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Chinese philosophy distinct from the West

By Mourad Alami | China Daily | Updated: 2024-01-08 09:23
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The embroidery, titled Mount East, captures the moment when news of victory was delivered to Xie An, a fourth-century statesman. It was commissioned by Ming Dynasty (1368-1644) artist Dong Qichang for a friend.[Photo provided to China Daily]

Chinese culture has a rich history of 5,000 years. It is closely linked to the Chinese language, and facilitated the emergence of Chinese literature, and documentation in the form of written records and printed books. Books are closely linked to the rise and fall of a culture. Even in the downfall of a society, the historical facts are recorded in writing in order to provide posterity with the evidence of the achievements, failures and the reasons for the downfall of that society.

Chinese culture is unthinkable without these written testimonies, which are not only cultural expressions of self-assurance and representation but also artifacts of self-reflection. Literature and culture therefore have a relationship of reference.

Chinese culture owes its raison d'être primarily to three main philosophies, Confucianism, Taoism and Buddhism, all of which could be considered to have gone through five phases.

The earliest phase can be traced to before the unification of China and was primarily concerned with social issues. In the second phase, the worldview was primarily to make projections for consideration, while the third phase had an ontological approach that dealt with the being, the I. The fourth phase was concerned with idealism, which is the diametrically opposite of materialism, realism and empiricism. In the European context, Plato and Descartes are worth mentioning, because they accord fullness to the being to ideas.

The fifth and last phase is characterized by gnoseology, which deals with questions about the prerequisites for knowledge, and how knowledge is acquired. In addition, the truthfulness of certainty and justification are questioned and doubts raised about certain desirable beliefs. This still continues, although Confucianism is placed alongside it because it is constitutive of China's identity and culture today.

The duality of learning according to Confucius' concept is still valid today, because it means "learning for others" and "learning for yourself", meaning one cannot do without the other. Only through learning can ren, which means something like "thoughtfulness" and the difference between humans and animals, be determined.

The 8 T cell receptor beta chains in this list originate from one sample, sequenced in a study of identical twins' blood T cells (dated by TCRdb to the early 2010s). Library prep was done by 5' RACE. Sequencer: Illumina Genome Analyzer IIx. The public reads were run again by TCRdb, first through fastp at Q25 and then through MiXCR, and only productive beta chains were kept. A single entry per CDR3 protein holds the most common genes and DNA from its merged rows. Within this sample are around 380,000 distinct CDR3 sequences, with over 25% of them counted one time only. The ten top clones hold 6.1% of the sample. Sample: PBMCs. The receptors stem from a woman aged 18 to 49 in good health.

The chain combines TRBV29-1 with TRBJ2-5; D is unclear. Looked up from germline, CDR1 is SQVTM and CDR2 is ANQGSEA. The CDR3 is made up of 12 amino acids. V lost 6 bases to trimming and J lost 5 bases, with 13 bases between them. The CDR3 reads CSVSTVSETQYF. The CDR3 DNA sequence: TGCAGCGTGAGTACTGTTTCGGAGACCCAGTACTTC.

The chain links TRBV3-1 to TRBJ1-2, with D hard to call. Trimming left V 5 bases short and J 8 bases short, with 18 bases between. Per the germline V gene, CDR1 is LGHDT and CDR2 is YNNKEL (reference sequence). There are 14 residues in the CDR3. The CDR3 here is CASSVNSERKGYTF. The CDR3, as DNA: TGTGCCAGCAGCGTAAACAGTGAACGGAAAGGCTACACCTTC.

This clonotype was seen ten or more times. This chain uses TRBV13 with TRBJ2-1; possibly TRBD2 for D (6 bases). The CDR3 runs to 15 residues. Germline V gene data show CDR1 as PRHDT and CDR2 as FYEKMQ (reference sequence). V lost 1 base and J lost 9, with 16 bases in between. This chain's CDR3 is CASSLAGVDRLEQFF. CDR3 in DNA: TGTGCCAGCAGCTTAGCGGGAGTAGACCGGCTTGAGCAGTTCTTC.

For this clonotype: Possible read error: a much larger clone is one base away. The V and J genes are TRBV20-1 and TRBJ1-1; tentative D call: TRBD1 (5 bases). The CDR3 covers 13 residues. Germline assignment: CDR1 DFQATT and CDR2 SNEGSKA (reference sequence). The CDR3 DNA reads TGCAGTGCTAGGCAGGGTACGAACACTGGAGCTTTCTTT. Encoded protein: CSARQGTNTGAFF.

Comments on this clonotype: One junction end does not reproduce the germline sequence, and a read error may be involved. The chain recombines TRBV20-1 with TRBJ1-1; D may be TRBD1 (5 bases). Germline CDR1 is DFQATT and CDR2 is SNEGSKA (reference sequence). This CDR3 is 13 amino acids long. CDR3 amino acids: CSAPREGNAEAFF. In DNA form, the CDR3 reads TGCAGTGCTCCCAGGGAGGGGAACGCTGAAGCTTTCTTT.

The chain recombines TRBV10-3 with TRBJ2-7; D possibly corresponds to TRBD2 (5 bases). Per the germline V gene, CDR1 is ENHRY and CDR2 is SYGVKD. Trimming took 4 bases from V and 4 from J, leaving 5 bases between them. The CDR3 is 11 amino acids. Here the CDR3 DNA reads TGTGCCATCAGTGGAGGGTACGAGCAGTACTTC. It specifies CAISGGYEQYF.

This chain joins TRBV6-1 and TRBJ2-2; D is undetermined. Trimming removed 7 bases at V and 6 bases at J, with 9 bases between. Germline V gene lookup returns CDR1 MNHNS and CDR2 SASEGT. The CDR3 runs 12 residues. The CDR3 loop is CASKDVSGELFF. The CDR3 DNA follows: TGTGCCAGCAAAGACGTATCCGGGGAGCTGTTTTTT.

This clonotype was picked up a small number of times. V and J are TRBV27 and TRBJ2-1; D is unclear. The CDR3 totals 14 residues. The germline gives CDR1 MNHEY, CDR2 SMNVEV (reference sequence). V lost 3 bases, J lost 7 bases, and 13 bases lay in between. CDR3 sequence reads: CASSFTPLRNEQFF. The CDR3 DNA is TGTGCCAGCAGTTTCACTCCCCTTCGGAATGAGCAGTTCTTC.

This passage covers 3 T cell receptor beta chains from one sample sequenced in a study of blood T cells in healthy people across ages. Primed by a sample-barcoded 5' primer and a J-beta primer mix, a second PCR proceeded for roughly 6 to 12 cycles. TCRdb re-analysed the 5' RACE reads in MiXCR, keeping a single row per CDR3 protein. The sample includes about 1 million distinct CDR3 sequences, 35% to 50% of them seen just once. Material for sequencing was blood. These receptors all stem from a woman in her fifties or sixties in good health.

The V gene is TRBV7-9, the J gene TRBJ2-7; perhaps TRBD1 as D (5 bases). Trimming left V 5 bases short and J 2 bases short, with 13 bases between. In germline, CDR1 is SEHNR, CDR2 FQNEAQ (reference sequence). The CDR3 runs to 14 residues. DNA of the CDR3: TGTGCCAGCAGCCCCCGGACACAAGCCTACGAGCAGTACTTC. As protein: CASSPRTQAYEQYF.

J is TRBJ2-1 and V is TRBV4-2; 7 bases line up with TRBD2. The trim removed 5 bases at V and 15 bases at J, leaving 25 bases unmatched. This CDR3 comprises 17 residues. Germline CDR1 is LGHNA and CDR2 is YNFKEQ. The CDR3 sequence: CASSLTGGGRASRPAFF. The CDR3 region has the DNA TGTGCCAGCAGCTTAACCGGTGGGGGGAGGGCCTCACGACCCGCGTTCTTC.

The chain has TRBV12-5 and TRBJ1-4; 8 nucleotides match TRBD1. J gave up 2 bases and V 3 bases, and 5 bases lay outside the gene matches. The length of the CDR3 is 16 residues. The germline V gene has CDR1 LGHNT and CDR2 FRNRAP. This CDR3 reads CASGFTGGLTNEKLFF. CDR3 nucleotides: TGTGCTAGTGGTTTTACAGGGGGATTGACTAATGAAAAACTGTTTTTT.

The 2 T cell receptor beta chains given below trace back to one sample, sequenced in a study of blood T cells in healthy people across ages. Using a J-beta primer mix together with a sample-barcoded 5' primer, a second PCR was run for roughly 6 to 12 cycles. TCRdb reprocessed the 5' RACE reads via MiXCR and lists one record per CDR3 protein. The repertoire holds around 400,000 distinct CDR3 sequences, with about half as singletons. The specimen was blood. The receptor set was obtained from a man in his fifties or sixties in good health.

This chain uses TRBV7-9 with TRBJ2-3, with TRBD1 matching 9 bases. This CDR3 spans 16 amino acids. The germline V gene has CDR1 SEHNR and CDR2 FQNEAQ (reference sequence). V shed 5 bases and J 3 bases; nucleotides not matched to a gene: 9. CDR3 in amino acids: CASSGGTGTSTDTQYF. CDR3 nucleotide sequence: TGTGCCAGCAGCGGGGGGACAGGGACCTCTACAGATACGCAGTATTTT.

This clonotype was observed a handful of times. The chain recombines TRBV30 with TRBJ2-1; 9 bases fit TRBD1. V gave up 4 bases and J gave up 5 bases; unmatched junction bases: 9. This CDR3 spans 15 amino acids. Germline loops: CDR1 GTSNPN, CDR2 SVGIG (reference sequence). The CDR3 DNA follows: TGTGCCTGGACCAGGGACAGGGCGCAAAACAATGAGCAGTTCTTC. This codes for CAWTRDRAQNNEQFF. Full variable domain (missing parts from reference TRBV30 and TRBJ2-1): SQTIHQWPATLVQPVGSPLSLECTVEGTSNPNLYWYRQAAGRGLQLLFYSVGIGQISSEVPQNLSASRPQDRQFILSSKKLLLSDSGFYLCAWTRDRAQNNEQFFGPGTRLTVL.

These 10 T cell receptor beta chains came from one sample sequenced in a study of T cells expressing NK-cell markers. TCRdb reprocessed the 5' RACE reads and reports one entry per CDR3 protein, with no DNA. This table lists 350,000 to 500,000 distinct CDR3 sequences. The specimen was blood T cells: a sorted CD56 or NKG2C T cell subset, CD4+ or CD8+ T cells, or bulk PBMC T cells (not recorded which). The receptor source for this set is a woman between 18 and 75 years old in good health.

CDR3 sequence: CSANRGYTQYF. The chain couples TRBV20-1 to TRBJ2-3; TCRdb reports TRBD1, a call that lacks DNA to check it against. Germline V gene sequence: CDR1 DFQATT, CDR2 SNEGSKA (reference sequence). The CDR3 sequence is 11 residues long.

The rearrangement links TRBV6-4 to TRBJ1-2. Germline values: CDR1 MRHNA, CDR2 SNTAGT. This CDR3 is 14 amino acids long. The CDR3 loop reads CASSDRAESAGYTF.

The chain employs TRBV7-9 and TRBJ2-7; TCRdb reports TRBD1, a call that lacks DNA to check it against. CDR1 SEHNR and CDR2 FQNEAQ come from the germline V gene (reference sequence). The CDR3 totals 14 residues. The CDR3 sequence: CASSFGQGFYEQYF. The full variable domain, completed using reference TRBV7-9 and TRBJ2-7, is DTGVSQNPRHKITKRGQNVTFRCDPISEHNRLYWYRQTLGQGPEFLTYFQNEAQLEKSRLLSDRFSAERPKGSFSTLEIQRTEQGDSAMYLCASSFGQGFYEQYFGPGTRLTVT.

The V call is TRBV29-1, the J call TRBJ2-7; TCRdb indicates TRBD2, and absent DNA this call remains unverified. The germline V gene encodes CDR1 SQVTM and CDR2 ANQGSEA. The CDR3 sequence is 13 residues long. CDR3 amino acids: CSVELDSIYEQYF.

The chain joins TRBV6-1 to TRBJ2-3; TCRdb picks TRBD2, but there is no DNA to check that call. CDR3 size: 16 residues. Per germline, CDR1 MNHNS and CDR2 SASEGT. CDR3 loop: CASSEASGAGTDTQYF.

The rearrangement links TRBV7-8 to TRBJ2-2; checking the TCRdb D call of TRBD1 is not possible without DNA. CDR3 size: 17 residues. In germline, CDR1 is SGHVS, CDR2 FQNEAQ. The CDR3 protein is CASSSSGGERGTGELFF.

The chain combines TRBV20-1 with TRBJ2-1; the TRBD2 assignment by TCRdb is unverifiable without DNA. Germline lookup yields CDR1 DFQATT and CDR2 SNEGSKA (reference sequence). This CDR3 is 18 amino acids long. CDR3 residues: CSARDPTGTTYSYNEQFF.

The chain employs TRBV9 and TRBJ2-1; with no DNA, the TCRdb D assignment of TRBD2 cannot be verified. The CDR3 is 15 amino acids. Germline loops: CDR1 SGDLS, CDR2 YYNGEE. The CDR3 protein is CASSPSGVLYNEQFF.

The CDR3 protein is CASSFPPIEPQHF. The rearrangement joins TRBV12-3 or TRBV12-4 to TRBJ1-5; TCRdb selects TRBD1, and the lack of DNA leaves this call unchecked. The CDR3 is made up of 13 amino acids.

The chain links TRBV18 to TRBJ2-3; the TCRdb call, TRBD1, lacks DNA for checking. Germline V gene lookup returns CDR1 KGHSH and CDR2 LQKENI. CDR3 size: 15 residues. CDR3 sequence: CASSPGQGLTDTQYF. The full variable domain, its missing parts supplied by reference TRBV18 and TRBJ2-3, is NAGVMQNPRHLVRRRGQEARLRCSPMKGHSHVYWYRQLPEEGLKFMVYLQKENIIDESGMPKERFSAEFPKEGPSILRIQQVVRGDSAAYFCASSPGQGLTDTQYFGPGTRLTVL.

No wonder many countries have agreed to set up Confucius Institutes whose main task is to promote the concept of learning from each other and create space for fruitful cultural exchanges, which, first of all, requires overcoming foreignness by transferring what is foreign into what is familiar so that one can enrich oneself by what is foreign.

Unfortunately, there still exists a tendency in many to trivialize the foreignness of other cultures, including Chinese ones, so that the foreign is subsumed under an universalistic model of humans in general, making it quite difficult to deny a Euro-American-centric perspective.

The philosophy of alterity is of crucial importance in this context, as one must assume that the fundamental "givenness" of human existence and the response to the other is a prerequisite for the constitution of one's own, the I.

Palestinian academic and literary critic Edward Said made an important contribution to the understanding of post-colonial culture with his book Orientalism: Western Conceptions of the Orient. The orient here includes China. Said sparked an important discussion by criticizing the perspective of culture and images of the other in the European-American cultural space. He was against the binary opposition: positive/negative, which Georg Wilhelm Friedrich Hegel also advocated in the case of China. In his eyes, this is an unacceptable, distorted perception of others and their cultures that needs to be changed.

An equal dialogue among all cultures, especially the extremely demanding Chinese culture, is not only important but also necessary, because we have to realize that European-American culture, together with the cultures of other industrialized countries, still dominate the global discourse.

The history of humanity shows that the flowering of one culture sometimes went hand in hand with the rejection of other cultures, especially as a separation of one from the others, as was the case with the Greeks and Romans. This culture was often forced upon others through open colonization to prove the superiority of one set of people and culture over other peoples and cultures, leading to economic and military oppression of peoples of what today can be called the Global South.

Cultural exchanges can help promote harmony and peace between peoples, because regardless of the ethnicity, language, culture, history, customs and social conditions, the mere existence of a person is constitutive of self. As Aristotle said: "A unity must derive from a multitude."

The author is a professor at Hainan College of Foreign Studies. The views don't necessarily reflect those of China Daily. 

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